Voices of Democracy

On Wednesday, November 30th, I went to the Voices of Democracy even hosted by The Departments of Communication Arts and Sciences, African American Studies, Women’s Gender, and Sexuality Studies and The Center for Democratic Deliberation. Aside from the appeal of the free pizza, which is always a plus, the event was extremely entertaining and the ideas presented, speeches read, and photos that I saw were moving to say the least. Originally, I had planned to only stay an hour; however, I ended up being there for almost the entirety of the event because each presenter had a piece individual to themselves in meaning and just as entertaining and inspiring as the last.

The most inspirational piece I listened to was an original poem from an African American man centered around the current day racism that plights our nation. Specifically, it dealt with the actions such as police brutality from a mother’s and father’s perspective as the scanned the news for their child’s name. Hoping that it never appears. I was in awe by this piece because as I thought about it, my mother would never have this problem. My grandmother would avidly watch and read the news to record clips or cut out the articles if they had spoken about myself or any of my other siblings; furthermore, when handed the clipping or watching the story, the words that followed were always of praise. They were never of sorrow that would follow the news of one’s son being killed. I am fortunate enough to be privileged in that fact that as said earlier in the night: “Privilege is never having to think about it.” Lastly about this piece, the statement “Pick your battles” emphasized in this poem with the ultimate goal to choose to fight against the racism in our nation and fight for change.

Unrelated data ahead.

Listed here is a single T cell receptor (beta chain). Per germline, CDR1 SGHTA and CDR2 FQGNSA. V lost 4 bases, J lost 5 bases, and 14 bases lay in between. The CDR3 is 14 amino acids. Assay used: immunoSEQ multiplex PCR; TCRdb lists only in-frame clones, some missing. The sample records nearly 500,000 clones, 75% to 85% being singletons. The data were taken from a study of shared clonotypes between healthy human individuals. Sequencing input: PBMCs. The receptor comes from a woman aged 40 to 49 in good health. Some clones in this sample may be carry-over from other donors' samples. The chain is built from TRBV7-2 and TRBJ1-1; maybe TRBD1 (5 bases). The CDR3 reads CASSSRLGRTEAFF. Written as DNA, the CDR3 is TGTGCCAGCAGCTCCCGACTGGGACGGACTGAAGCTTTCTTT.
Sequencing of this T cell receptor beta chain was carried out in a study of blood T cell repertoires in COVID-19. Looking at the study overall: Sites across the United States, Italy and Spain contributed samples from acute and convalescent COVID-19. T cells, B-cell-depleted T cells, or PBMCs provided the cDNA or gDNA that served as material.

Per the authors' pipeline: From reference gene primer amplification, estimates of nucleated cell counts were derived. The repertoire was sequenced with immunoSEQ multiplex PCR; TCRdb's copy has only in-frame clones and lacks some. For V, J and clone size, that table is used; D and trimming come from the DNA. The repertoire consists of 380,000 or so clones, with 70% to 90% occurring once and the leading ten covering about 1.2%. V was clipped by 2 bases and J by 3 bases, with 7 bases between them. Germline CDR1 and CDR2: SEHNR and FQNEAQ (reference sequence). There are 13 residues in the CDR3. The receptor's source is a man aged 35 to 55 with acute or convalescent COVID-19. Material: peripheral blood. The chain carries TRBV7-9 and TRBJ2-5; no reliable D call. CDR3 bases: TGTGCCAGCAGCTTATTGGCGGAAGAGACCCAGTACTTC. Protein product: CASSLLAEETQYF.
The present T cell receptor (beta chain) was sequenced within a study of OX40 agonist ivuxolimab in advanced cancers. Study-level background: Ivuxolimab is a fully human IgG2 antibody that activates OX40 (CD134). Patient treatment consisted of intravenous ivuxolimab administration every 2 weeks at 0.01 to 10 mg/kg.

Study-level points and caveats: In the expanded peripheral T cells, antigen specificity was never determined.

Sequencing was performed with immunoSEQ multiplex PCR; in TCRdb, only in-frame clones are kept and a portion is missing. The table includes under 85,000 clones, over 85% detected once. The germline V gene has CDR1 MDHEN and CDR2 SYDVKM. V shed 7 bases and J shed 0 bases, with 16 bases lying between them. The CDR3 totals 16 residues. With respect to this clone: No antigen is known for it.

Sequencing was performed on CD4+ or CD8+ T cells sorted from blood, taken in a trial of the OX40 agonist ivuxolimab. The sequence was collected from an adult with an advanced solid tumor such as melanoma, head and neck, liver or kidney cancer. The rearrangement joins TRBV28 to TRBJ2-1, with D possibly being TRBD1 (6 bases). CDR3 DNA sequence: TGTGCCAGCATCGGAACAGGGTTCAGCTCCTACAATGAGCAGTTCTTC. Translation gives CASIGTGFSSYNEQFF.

While each presenter was reading the speech, poem or piece they had chosen, in the background, various images were being played on a loop. One was of a sign in what looked to be a protest. It read: “all necessary for evil to triumph is for good men to do nothing.” This is a fairly famous quote by Edmund Burke; however, the words never meant as much as they did in this setting. It made me question if, lately especially, good people have been sitting in the peanut gallery spectating and making comments rather than promoting and fighting against the evil that is seeming counteract the positive changes we as a nation have made in the past years. Moreover, it made me question what I could do to help promote the positive change which I wanted to see.

All in all, the pizza and extra credit may have been the original appeal for me to go to this event however, once there the word delivered and the meaning behind them were enough to keep me for the rest of the night. Even more, they kept me thinking about our nations democracy for weeks to come.

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